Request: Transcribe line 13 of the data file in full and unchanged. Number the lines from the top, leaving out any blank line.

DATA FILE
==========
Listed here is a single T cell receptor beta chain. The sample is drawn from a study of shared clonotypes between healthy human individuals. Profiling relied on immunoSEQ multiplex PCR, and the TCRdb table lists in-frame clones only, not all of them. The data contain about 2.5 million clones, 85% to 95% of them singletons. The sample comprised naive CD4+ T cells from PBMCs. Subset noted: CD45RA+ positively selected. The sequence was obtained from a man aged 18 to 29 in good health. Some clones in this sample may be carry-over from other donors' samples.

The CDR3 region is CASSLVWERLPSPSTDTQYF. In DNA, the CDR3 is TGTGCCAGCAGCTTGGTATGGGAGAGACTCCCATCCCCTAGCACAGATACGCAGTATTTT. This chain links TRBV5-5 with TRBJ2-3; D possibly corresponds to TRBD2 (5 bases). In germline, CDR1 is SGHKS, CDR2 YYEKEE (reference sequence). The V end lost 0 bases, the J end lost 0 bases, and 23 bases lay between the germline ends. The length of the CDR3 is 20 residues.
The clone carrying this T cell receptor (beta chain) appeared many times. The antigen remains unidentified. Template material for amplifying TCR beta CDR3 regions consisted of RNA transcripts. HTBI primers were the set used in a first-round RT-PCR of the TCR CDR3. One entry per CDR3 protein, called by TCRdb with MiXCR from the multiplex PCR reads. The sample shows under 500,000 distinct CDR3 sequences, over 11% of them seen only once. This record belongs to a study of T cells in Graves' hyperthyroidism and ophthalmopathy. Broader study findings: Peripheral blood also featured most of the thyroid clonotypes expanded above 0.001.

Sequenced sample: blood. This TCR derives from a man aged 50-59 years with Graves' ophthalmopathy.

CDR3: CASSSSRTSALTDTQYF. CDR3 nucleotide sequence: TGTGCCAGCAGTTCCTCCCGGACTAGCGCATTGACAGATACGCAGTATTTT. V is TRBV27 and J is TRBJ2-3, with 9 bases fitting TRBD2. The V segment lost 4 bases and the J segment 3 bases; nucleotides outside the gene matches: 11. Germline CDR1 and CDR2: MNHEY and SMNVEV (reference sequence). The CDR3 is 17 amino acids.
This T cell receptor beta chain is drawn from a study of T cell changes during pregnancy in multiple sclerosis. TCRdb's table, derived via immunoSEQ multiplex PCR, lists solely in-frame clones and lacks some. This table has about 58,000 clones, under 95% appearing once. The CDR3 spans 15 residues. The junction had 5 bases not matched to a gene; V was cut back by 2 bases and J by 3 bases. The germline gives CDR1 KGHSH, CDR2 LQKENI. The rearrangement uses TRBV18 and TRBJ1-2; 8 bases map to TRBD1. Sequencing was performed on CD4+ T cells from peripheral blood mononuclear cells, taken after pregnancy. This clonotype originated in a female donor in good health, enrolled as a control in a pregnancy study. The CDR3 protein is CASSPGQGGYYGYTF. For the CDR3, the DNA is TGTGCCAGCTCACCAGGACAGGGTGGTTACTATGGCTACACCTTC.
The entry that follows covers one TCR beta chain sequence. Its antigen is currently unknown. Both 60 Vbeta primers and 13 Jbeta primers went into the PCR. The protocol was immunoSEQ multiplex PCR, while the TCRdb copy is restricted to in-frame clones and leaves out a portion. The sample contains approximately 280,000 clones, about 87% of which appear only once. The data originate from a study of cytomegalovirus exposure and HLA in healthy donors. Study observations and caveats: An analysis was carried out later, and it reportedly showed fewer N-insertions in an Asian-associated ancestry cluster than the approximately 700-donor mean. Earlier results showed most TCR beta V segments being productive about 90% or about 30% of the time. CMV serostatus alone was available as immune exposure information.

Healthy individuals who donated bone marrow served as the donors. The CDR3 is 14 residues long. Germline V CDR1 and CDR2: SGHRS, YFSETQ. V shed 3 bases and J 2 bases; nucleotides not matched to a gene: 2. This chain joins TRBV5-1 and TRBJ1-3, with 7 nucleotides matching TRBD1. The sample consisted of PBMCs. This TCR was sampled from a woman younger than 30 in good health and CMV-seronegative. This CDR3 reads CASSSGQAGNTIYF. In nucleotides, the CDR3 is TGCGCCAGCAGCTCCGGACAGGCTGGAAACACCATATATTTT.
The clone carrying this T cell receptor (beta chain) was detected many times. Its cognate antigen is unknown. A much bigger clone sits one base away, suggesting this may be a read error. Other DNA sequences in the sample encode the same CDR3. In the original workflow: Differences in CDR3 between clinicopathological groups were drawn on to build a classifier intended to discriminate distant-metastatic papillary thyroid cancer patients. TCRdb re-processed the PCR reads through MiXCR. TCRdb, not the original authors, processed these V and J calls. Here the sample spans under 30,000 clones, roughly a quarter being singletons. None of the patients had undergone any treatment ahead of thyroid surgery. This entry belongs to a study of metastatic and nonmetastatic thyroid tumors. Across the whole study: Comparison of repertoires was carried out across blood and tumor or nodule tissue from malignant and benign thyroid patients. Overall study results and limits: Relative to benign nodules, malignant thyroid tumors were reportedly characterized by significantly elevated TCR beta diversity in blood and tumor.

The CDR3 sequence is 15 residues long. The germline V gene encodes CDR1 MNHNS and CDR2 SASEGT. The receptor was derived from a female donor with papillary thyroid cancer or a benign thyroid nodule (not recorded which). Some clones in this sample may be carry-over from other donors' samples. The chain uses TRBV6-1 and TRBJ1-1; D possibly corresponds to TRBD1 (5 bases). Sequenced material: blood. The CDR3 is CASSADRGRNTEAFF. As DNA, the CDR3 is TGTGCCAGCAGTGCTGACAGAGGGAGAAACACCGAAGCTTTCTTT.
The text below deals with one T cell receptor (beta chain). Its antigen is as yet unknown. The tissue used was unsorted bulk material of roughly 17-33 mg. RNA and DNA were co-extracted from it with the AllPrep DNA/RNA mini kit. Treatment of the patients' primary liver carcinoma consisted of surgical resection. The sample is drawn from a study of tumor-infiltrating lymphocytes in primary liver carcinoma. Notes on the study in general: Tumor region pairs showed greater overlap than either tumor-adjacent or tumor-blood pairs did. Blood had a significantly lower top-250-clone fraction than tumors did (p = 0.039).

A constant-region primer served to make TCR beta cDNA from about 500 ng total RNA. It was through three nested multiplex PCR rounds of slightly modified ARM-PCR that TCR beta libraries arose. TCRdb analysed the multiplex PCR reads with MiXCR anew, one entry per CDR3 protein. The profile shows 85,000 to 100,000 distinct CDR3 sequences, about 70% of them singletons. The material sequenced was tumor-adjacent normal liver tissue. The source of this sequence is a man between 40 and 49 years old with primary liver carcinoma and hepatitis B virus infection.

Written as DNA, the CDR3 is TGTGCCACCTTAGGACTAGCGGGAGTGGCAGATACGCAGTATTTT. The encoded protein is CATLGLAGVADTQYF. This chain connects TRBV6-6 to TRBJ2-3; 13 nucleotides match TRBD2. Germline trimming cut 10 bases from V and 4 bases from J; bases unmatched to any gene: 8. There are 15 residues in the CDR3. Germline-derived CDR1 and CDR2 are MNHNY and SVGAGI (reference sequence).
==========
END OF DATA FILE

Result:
Written as DNA, the CDR3 is TGTGCCACCTTAGGACTAGCGGGAGTGGCAGATACGCAGTATTTT. The encoded protein is CATLGLAGVADTQYF. This chain connects TRBV6-6 to TRBJ2-3; 13 nucleotides match TRBD2. Germline trimming cut 10 bases from V and 4 bases from J; bases unmatched to any gene: 8. There are 15 residues in the CDR3. Germline-derived CDR1 and CDR2 are MNHNY and SVGAGI (reference sequence).